This is hardly the first time I’ve seen my city die. In the 90s, I saw it go up in flames. I watched the religions I’d been taught to trust become nuclear warheads. And the safest city in the country, the one where everyone is equal, where traffic follows discipline, where languages meld into a no-nonsense cheerful lingo vanished. And in its place came Mumbai, the angry survivor of bomb blasts & terror attacks. The cold money bloc countering Delhi’s vicious power bloc. The frenzied hustler in a starving nation.
Will I still love it? Yes, you know why? Because I will not stop trying. Love is an active, conscious choice. It’s not a decision about which is the easiest, most comfortable path to take. This city has permitted me to love it in a way that no human has, without apology, escape or fear. That love gives me purpose and identity. My friend told me, “You care too much.” Perhaps that is true but it sounds to me like saying I live too much. Yes, I do. I live too much so that one day I will die in my full death, nothing left unwanted.
I think about people I’ve loved who have died. Some of them died young and unexpectedly, in accidents, shocking illnesses. Some of them clung to living and went fighting into their deaths. Some went pleading, some went in despair. Some left behind debts, unresolved traumas and triggered chains of abuse, violence, pain & devastation. And some began dying while bearing witness to other people’s natural journeys. I can’t believe it has taken me this long to realise it but death is not destruction. It doesn’t have to be.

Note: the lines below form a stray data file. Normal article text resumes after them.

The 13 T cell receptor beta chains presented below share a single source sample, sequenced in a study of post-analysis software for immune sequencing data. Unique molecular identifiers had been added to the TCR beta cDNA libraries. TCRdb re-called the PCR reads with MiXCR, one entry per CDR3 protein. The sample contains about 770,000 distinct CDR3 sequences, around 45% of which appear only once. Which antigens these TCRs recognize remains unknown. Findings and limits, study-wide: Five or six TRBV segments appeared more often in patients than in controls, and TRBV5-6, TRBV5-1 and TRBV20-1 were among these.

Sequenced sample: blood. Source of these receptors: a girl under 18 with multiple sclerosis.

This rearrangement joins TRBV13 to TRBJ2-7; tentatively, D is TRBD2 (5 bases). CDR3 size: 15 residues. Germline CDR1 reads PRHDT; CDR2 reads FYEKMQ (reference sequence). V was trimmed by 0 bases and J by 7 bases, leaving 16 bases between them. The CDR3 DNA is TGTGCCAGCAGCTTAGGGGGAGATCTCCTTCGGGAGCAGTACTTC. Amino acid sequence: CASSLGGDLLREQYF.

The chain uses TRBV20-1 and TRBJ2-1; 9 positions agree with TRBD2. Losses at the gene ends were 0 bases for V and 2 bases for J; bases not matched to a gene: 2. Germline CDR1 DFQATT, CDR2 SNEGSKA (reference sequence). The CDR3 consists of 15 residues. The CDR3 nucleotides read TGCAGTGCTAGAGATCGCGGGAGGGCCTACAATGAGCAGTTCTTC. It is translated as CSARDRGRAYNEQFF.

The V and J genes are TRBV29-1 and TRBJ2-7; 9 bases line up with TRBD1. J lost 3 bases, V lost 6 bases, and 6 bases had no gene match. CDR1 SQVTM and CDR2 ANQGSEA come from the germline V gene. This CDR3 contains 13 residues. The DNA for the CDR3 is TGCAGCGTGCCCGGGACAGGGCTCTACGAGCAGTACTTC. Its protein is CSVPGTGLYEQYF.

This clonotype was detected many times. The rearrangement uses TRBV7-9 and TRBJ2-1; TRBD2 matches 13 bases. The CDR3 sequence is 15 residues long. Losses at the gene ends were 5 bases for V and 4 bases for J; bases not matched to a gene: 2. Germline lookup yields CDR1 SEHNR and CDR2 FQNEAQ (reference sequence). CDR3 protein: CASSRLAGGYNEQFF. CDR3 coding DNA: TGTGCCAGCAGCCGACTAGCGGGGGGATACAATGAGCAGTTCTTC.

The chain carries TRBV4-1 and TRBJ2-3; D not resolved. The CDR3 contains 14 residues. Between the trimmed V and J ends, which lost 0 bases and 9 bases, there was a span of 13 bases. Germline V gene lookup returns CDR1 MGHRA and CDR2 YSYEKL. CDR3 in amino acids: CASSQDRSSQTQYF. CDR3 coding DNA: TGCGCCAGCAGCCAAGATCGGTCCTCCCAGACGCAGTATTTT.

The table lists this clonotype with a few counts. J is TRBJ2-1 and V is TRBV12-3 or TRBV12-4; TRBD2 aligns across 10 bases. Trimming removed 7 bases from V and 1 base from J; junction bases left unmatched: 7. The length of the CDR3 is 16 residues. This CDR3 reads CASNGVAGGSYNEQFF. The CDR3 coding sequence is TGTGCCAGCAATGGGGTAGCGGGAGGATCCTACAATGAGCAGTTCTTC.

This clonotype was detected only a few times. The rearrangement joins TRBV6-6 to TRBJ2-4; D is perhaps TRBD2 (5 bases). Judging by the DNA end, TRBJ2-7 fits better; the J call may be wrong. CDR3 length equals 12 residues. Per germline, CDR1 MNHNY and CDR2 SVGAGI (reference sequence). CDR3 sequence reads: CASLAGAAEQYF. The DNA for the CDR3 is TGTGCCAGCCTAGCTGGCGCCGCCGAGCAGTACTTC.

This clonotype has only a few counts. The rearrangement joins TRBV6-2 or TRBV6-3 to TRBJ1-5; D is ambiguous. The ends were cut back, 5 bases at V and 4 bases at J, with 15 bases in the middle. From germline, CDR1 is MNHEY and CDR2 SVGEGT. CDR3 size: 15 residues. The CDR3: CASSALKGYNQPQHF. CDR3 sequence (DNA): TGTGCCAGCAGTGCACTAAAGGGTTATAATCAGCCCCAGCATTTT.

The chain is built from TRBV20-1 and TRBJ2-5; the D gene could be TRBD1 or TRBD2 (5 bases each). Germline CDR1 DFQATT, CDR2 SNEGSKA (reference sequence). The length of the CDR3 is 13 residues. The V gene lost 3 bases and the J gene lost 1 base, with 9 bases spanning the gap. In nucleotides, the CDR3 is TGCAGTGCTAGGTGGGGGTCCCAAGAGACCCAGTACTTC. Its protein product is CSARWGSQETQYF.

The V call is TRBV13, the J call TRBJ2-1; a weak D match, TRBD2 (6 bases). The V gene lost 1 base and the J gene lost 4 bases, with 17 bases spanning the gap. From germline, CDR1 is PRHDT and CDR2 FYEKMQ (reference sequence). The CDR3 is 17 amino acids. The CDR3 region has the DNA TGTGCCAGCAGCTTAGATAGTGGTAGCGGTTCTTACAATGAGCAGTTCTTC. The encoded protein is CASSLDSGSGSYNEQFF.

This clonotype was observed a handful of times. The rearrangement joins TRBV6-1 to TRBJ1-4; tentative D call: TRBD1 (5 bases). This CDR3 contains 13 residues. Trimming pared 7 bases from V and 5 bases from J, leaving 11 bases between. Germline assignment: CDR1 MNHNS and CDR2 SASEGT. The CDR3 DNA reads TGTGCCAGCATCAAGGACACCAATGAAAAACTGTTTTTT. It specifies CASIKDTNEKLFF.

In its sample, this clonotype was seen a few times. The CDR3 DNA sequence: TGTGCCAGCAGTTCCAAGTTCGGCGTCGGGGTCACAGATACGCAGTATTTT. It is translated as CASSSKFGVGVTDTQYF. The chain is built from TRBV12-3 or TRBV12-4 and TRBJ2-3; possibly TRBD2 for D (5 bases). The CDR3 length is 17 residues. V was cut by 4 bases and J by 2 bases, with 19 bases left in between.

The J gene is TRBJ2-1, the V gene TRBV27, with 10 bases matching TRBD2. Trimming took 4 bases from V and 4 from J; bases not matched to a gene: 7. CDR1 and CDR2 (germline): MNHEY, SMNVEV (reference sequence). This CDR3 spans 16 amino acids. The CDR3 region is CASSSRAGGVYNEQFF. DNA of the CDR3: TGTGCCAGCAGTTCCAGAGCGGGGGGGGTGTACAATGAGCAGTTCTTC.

My grandfather died after a prolonged fight against cancer. When it was first detected, he ignored the crumbling faces of his family, faced the doctor and said, “I am an old man. I have lived a good life. Give it to me straight. How long have I got?” In the year after that, he endured the painful efforts of other people to keep him alive, even as he tolerated extreme pain and loss of pride. After another futile blood transfusion, he asked the family to gather around him. And he pointed to me and said, “I want to say thank you to this child for giving me her blood. Life should not go backward, I should have been giving her things but she has given me the blood of her body. I want to say thank you to her for this, in front of all of you.” I would not have imagined it of a patriarchal man of his generation. I also never thought of him as an eloquent man. In his diminished body, without uniform, he became the most dignified man I had known because of how he faced death.